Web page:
We've put a lot of thought (and a whole heap of research and testing) to design the perfect mattress.
And some of our thinking started out by looking at what mattresses had come before us and why they worked (or didn't work so well).
But we wanted to go further back. Much further back, to discover what people slept on in the past.
For aeons, people have sought out a soft place to rest their body while they slept.
The use of a bed dates back at least from 4,000-10,000 years ago, when our Neolithic ancestors made themselves a primitive style of mattress by filling shallow stone ‘boxes' with grasses and covering them in animal pelt.
In ancient Egypt around 3000BC, furniture wasn't just made to be functional. Among the wealthy, at least, it was also a status symbol – with motifs and carvings featuring on even the most basic of furniture.
Ancient Egyptians slept on a bed that slanted at an incline from head to toe. The bed featured a foot board to stop the sleeper sliding off in the middle of the end (most convenient!). The feet of the beds were often carved to resemble animal legs, from hefty bulls hooves to delicate feline paws. As for the mattress, this was usually made of wooden slats or plaited reed, topped with wool cushions or a soft material, and naturally, Egyptian linen (well where did you think it came from?).
Those Romans might have been known for their raucous partying, but that didn't mean they enjoyed a lie in. Most Romans were up at dawn and you were seen as lazy or a drunk if you slept into the morning.
Romans slept on bags of cloth filled with straw or wool, while the wealthy would have slept on feather filled mattresses. These would have lain atop a wood base with woven strings or rope to hold the mattress in place.
During the 14th and 15th century, the best beds and mattresses became family heirlooms, bequeathed to beneficiaries via a Will (how'd you like that over your Grandma's china?). The mattresses were made of soft fabrics stuffed with feather down, and topped with ornate fabrics and coverings. The best beds would have a canvas mattress or two filled with wool or straw underneath the featherbed (ala the princess and the pea).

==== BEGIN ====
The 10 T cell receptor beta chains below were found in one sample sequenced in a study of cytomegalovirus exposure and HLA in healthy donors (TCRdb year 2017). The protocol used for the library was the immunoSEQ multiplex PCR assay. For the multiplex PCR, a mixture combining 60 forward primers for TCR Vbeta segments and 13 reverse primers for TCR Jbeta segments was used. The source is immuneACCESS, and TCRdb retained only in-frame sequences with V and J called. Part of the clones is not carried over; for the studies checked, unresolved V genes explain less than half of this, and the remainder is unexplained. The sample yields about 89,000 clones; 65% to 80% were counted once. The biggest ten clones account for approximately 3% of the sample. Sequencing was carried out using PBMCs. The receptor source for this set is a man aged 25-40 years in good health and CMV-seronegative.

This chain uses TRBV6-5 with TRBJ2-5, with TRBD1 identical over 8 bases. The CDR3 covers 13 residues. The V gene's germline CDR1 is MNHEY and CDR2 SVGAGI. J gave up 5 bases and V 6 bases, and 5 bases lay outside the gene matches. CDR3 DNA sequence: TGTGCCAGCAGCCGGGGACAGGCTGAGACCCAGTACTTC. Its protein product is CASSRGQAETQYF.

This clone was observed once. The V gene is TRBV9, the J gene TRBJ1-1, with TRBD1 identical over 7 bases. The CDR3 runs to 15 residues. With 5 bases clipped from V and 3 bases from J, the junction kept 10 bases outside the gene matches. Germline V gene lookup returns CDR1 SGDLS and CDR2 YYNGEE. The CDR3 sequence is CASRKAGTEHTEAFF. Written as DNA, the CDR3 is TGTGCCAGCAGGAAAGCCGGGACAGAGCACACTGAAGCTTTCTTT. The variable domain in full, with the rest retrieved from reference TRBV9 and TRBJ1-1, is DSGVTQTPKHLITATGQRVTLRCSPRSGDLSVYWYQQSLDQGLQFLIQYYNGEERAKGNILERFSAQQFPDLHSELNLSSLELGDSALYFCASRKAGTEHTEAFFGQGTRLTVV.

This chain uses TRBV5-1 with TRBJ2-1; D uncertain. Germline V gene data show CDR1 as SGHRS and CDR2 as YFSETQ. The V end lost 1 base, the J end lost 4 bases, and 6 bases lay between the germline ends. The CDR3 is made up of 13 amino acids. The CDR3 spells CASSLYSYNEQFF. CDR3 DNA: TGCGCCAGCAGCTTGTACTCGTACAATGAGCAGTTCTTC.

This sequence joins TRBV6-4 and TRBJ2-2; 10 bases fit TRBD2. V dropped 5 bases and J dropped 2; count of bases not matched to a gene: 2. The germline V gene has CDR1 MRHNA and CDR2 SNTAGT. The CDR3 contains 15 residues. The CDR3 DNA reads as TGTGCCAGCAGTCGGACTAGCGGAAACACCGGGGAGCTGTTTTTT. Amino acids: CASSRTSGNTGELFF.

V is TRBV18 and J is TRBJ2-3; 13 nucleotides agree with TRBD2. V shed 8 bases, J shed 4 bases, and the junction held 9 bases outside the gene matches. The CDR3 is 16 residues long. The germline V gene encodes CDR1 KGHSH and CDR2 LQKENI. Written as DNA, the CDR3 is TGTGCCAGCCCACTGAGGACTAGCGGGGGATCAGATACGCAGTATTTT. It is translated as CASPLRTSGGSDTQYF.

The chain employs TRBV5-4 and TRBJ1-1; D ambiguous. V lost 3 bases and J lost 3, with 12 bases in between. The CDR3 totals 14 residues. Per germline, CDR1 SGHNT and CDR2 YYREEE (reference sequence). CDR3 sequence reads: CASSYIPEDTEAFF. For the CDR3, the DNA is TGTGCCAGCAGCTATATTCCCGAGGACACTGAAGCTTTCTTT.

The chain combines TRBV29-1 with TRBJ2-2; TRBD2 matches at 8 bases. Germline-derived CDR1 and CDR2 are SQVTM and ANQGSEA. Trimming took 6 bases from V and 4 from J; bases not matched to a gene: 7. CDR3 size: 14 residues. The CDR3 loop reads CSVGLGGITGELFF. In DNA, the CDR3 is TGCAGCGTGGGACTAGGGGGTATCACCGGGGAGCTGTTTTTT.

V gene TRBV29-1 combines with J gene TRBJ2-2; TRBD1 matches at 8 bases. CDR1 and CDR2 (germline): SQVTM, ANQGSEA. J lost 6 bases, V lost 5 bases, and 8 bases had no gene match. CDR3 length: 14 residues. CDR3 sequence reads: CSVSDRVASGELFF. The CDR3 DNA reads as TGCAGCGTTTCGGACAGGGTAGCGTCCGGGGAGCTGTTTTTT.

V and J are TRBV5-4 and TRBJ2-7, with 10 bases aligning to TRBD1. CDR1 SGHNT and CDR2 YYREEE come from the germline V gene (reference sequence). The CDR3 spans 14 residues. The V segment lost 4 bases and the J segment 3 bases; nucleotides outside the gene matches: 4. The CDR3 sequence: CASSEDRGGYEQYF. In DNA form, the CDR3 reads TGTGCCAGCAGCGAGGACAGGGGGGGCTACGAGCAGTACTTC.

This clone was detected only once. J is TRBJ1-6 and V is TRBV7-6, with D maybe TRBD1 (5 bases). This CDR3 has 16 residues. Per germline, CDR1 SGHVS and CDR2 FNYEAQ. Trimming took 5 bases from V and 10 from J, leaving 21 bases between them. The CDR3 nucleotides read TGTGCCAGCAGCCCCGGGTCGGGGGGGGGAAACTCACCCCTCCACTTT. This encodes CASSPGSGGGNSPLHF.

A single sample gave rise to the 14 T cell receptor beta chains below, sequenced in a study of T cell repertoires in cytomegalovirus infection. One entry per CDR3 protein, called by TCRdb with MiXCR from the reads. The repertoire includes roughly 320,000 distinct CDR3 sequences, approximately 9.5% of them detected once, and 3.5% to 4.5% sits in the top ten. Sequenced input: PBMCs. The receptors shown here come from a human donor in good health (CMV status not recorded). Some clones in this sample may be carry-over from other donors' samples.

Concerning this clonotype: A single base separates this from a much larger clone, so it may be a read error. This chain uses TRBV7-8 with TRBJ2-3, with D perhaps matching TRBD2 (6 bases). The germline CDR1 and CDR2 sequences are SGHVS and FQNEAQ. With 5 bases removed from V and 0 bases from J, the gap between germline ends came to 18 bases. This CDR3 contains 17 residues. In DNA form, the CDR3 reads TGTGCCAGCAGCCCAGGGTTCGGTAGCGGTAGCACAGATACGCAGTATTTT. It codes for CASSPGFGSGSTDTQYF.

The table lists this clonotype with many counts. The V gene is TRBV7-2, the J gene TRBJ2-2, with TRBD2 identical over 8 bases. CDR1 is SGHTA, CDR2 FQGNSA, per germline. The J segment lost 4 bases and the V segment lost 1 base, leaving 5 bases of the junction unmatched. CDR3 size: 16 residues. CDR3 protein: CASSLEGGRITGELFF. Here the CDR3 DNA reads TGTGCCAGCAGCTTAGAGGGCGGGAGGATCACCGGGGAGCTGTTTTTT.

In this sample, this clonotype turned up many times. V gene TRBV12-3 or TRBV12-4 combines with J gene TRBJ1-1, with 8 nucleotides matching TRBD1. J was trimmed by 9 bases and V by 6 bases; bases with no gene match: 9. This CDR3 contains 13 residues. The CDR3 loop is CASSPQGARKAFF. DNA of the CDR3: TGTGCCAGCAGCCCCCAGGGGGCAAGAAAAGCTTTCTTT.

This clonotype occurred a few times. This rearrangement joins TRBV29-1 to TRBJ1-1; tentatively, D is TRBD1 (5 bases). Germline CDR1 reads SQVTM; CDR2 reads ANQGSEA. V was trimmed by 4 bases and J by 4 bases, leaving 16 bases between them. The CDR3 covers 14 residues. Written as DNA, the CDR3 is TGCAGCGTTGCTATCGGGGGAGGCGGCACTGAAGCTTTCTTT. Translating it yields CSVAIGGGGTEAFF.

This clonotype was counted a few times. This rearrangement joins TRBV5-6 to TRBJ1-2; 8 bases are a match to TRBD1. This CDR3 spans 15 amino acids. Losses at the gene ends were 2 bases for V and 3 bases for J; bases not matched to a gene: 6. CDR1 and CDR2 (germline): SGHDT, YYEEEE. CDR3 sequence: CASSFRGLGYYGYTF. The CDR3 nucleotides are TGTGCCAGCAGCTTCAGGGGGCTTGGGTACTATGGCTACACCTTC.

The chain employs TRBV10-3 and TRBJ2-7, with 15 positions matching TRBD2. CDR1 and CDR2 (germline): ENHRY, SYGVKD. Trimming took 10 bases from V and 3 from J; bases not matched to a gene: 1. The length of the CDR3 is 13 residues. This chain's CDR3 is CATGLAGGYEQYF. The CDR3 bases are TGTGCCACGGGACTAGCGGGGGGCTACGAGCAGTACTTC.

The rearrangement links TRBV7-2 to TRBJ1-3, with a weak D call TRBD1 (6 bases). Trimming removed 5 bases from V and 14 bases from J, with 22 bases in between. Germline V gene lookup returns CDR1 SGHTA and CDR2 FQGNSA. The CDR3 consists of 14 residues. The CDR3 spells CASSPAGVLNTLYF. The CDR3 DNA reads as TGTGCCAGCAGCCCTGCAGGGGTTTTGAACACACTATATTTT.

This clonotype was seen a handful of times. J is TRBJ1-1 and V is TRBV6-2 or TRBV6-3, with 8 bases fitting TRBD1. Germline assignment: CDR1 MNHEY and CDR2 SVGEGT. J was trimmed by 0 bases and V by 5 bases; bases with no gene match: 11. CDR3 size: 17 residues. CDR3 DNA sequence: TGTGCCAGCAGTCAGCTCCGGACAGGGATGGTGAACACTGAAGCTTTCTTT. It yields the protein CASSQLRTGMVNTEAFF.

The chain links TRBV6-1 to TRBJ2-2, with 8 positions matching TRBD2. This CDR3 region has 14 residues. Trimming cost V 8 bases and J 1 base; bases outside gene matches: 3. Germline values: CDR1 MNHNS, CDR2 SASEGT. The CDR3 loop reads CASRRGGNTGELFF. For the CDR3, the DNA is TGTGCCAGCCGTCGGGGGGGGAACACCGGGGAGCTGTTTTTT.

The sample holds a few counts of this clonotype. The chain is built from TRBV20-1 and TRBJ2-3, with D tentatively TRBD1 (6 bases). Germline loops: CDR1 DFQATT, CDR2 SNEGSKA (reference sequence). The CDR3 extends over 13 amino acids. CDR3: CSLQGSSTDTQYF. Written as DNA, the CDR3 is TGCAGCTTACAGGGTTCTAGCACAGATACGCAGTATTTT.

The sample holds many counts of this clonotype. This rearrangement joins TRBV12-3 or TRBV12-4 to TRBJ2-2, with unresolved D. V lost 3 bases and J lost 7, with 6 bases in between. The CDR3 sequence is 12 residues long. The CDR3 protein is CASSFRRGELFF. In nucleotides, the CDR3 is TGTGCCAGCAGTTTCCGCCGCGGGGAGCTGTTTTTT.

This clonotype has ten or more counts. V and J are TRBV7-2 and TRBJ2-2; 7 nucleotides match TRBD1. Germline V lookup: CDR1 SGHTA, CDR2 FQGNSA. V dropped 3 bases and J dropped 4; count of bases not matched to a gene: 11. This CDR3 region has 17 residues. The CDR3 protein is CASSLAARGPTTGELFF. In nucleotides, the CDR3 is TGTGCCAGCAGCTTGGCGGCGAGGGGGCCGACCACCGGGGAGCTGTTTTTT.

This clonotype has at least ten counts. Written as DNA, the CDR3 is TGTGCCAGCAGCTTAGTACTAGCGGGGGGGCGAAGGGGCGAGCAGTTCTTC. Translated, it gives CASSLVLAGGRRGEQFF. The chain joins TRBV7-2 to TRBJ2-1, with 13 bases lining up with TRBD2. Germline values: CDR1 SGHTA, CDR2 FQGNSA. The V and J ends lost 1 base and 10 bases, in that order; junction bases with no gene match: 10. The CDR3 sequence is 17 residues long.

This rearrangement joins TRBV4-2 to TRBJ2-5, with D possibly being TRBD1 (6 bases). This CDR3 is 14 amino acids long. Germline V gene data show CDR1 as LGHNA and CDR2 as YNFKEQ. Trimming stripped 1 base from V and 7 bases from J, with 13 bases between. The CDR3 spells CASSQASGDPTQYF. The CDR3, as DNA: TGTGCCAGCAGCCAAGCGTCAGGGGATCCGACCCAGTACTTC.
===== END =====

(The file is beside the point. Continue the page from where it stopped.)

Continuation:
By the 16th century, a bed was no longer just a place to lie at night. Huge four poster beds with canopies and curtains became rooms-within-rooms where elegant ladies would receive their friends and visitors. These cosy beds were still made up by a feather filled bed, often atop a straw mattress for comfort.
In 1865 the first bedding using springs was patented and these began to grow in popularity – not least because it helped to cut down on the number of creatures taking up residence in the bed (um, gross).
Cotton mattresses became more popular, but other materials were also used. In Australia, mattresses stuffed with fibre from the South East Asian kapok tree were common. In 1883, a good kapok mattress could be had for 3 pounds (about $375 in today's value).
The technological advances of the early 20th century meant the mattress went through a lot of changes.
Pocket springs were first patented by James Marshall in 1900. He'd designed a concept where individual springs would be encased in fabric and provide a base for a soft top – essentially establishing a mattress standard that still continues.
Meanwhile, memory foam – so common in modern mattresses – was actually a by-product of the space race. NASA developed a cushioning foam that would provide astronauts with comfort while they were seated, but avoid the impact of G-Forces as they rocketed into space.
Mattresses have come a long way from the leave-and-fur-piles of our ancestors. But what hasn't changed is our determination to find the most comfortable and supportive place to rest our body. At Sleeping Duck we're writing a new history in mattress design. Give our mattress a try and come be a part of our future.